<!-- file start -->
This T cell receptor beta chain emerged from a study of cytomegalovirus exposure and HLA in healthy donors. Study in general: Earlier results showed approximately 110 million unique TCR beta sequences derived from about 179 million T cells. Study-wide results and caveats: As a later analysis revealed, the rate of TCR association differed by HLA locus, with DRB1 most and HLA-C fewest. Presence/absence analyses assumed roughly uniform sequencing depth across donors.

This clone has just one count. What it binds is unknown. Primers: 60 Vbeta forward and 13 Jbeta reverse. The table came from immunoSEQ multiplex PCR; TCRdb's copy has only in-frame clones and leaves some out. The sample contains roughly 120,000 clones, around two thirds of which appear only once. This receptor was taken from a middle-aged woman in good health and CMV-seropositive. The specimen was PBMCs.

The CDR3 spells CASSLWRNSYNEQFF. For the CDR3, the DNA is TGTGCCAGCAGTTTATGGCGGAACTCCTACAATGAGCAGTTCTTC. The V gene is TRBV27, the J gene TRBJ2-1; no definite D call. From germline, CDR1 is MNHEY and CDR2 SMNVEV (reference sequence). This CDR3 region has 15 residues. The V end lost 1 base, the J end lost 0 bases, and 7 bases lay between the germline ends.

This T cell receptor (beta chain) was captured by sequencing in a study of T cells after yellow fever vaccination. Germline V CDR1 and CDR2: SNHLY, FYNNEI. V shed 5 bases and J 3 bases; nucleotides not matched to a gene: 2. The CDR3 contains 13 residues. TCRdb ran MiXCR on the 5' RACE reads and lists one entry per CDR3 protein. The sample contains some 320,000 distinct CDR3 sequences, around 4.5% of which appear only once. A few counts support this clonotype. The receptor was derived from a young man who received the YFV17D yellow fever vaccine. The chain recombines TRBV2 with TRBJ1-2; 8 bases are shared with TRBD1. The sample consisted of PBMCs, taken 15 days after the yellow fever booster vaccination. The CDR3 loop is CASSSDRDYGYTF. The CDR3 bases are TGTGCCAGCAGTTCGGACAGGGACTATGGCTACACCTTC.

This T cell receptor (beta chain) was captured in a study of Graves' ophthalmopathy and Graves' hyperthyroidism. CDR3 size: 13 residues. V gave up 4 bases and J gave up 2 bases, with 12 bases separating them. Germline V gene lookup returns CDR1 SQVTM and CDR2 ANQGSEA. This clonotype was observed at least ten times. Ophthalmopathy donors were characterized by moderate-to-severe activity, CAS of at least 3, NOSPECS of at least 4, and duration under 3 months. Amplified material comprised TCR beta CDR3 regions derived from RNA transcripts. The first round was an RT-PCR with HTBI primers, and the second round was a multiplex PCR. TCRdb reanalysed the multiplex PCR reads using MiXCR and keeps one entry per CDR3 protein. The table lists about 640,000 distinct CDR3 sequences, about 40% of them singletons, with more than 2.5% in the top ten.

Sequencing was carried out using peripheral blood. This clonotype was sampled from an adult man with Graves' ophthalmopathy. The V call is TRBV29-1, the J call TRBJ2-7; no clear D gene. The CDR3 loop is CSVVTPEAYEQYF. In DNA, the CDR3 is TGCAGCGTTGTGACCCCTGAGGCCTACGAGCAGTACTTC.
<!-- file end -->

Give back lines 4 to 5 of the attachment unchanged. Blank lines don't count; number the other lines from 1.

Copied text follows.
This T cell receptor (beta chain) was captured by sequencing in a study of T cells after yellow fever vaccination. Germline V CDR1 and CDR2: SNHLY, FYNNEI. V shed 5 bases and J 3 bases; nucleotides not matched to a gene: 2. The CDR3 contains 13 residues. TCRdb ran MiXCR on the 5' RACE reads and lists one entry per CDR3 protein. The sample contains some 320,000 distinct CDR3 sequences, around 4.5% of which appear only once. A few counts support this clonotype. The receptor was derived from a young man who received the YFV17D yellow fever vaccine. The chain recombines TRBV2 with TRBJ1-2; 8 bases are shared with TRBD1. The sample consisted of PBMCs, taken 15 days after the yellow fever booster vaccination. The CDR3 loop is CASSSDRDYGYTF. The CDR3 bases are TGTGCCAGCAGTTCGGACAGGGACTATGGCTACACCTTC.

This T cell receptor (beta chain) was captured in a study of Graves' ophthalmopathy and Graves' hyperthyroidism. CDR3 size: 13 residues. V gave up 4 bases and J gave up 2 bases, with 12 bases separating them. Germline V gene lookup returns CDR1 SQVTM and CDR2 ANQGSEA. This clonotype was observed at least ten times. Ophthalmopathy donors were characterized by moderate-to-severe activity, CAS of at least 3, NOSPECS of at least 4, and duration under 3 months. Amplified material comprised TCR beta CDR3 regions derived from RNA transcripts. The first round was an RT-PCR with HTBI primers, and the second round was a multiplex PCR. TCRdb reanalysed the multiplex PCR reads using MiXCR and keeps one entry per CDR3 protein. The table lists about 640,000 distinct CDR3 sequences, about 40% of them singletons, with more than 2.5% in the top ten.